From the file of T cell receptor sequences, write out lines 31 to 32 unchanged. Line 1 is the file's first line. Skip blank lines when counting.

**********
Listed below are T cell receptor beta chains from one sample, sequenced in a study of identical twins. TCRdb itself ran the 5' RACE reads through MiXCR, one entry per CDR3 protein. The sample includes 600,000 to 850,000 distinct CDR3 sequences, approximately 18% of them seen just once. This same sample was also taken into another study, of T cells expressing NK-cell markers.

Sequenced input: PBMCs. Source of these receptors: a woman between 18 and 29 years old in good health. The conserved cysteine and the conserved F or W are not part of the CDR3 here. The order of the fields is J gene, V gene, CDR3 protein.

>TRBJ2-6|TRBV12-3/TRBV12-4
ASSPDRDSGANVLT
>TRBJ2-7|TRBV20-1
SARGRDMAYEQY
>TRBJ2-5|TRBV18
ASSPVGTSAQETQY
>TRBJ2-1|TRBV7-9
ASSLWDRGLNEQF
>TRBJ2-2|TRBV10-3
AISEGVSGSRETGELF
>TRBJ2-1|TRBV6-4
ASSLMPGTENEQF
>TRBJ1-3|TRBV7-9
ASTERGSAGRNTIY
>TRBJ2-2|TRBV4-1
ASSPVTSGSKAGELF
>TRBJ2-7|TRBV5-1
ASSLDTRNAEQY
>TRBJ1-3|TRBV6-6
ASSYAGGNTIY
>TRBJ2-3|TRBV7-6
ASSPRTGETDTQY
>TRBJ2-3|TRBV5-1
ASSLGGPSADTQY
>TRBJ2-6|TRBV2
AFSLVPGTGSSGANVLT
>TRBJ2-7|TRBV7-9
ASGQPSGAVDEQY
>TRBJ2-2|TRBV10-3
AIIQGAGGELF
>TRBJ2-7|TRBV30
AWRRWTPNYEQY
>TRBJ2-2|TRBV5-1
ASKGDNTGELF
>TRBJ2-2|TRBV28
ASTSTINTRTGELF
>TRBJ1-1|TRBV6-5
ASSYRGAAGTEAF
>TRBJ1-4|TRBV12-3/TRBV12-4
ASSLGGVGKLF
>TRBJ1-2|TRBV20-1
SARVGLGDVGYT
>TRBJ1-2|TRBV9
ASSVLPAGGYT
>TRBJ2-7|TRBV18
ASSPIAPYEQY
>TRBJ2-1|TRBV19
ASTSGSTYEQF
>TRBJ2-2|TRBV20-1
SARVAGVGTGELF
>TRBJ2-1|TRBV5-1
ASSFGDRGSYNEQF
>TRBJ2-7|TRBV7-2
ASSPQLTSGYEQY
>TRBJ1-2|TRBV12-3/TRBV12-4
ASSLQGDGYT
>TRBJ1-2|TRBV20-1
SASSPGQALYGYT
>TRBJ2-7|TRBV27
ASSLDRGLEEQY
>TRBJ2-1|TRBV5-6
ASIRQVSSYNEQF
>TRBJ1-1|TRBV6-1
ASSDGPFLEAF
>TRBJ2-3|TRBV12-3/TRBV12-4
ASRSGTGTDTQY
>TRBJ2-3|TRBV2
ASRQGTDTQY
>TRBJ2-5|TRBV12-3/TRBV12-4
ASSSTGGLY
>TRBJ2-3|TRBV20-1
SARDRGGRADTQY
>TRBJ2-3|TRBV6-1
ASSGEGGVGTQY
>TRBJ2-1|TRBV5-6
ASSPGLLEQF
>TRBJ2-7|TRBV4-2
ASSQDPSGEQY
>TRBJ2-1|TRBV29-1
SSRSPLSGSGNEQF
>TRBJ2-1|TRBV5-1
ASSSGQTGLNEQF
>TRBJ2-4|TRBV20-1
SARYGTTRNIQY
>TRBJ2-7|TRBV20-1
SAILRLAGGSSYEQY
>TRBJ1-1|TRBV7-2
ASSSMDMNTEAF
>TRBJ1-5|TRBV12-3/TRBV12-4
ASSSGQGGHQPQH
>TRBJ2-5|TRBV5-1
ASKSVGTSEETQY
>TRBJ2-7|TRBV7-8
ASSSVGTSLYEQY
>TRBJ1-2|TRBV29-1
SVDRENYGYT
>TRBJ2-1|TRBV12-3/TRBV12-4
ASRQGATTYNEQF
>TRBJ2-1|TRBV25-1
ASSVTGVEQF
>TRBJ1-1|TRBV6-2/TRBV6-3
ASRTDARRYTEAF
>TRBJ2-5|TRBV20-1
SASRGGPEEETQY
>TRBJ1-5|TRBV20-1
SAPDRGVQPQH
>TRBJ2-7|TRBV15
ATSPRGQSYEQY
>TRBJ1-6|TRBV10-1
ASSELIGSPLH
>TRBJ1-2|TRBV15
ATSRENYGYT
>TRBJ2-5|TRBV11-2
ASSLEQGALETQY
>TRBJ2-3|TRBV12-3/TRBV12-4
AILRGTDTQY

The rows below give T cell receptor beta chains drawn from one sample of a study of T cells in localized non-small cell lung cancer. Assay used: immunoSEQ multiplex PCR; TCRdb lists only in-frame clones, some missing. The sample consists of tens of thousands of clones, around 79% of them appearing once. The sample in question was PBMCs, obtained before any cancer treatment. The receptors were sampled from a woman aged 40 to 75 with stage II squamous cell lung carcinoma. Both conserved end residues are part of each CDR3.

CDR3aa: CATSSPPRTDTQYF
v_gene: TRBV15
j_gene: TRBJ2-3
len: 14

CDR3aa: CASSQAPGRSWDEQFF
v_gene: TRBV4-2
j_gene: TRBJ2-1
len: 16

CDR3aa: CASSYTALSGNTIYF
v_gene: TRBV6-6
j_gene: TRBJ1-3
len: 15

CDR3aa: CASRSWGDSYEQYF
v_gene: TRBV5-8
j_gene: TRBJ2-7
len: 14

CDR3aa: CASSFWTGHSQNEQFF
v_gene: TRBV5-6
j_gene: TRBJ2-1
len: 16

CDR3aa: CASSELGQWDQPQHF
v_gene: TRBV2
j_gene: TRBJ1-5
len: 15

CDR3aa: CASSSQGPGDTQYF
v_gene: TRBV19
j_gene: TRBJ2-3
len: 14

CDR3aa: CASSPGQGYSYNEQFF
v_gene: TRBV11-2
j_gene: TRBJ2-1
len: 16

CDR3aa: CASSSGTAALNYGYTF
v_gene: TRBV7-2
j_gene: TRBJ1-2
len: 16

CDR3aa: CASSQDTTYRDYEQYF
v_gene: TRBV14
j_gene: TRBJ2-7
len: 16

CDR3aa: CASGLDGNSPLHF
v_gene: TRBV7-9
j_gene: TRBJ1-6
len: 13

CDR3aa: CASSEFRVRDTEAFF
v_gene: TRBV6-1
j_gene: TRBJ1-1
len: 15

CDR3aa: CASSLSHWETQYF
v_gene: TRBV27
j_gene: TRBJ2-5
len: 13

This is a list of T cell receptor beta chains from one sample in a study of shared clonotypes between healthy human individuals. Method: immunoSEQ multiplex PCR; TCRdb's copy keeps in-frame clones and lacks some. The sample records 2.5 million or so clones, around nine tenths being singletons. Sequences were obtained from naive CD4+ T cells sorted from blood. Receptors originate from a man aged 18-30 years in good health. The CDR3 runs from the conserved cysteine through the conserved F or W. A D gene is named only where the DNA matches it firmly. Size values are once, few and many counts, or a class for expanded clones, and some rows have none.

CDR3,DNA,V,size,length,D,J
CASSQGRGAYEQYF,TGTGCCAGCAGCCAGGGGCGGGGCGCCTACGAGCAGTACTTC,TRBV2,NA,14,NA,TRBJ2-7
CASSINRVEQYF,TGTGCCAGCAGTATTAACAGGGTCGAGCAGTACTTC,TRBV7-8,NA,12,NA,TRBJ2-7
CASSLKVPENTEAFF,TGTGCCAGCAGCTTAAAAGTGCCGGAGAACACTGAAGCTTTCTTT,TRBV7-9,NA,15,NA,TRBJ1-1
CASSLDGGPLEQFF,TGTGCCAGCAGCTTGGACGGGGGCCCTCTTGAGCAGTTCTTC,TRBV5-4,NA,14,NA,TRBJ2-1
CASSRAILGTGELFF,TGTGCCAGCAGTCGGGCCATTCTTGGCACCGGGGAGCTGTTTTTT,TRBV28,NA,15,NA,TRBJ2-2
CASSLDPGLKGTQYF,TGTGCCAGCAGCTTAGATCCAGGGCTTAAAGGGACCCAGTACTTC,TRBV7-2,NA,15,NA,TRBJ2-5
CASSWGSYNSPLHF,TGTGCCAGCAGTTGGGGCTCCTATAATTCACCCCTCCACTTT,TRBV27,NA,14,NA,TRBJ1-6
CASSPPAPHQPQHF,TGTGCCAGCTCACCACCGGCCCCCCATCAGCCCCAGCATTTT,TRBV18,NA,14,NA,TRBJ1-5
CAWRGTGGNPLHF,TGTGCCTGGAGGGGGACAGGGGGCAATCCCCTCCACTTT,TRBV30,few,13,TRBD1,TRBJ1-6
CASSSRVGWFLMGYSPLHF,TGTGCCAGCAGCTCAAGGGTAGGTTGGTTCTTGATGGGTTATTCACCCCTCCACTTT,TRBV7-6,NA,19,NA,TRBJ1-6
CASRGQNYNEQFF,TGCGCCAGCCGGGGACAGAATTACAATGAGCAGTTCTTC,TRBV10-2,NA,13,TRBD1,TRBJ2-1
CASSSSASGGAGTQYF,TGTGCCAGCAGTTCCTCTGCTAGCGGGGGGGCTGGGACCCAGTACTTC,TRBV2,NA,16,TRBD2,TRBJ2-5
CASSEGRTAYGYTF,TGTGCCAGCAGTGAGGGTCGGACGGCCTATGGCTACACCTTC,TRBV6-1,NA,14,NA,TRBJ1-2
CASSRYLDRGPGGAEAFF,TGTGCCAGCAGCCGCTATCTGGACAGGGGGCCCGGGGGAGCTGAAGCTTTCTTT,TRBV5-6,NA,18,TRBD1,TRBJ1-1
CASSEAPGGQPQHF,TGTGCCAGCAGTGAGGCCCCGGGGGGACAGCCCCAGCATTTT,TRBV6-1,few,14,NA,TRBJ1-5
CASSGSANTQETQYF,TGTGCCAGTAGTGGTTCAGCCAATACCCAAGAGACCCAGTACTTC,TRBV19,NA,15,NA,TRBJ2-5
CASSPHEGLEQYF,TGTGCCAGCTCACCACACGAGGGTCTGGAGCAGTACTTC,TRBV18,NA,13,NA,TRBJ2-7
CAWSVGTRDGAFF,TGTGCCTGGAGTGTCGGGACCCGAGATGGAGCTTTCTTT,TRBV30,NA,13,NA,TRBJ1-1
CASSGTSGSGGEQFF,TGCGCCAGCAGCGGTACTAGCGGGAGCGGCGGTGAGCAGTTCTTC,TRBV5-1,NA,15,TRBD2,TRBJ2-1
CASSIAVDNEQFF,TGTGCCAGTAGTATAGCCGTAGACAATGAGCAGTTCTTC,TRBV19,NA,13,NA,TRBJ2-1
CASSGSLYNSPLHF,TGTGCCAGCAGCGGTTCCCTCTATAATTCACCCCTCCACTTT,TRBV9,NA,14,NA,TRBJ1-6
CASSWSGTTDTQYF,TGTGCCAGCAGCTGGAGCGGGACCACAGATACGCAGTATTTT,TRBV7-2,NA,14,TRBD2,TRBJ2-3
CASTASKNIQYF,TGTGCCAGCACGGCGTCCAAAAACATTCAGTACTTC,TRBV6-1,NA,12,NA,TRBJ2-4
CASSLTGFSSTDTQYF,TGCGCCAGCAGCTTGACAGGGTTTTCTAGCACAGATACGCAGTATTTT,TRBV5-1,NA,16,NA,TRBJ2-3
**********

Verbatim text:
>TRBJ2-2|TRBV10-3
AIIQGAGGELF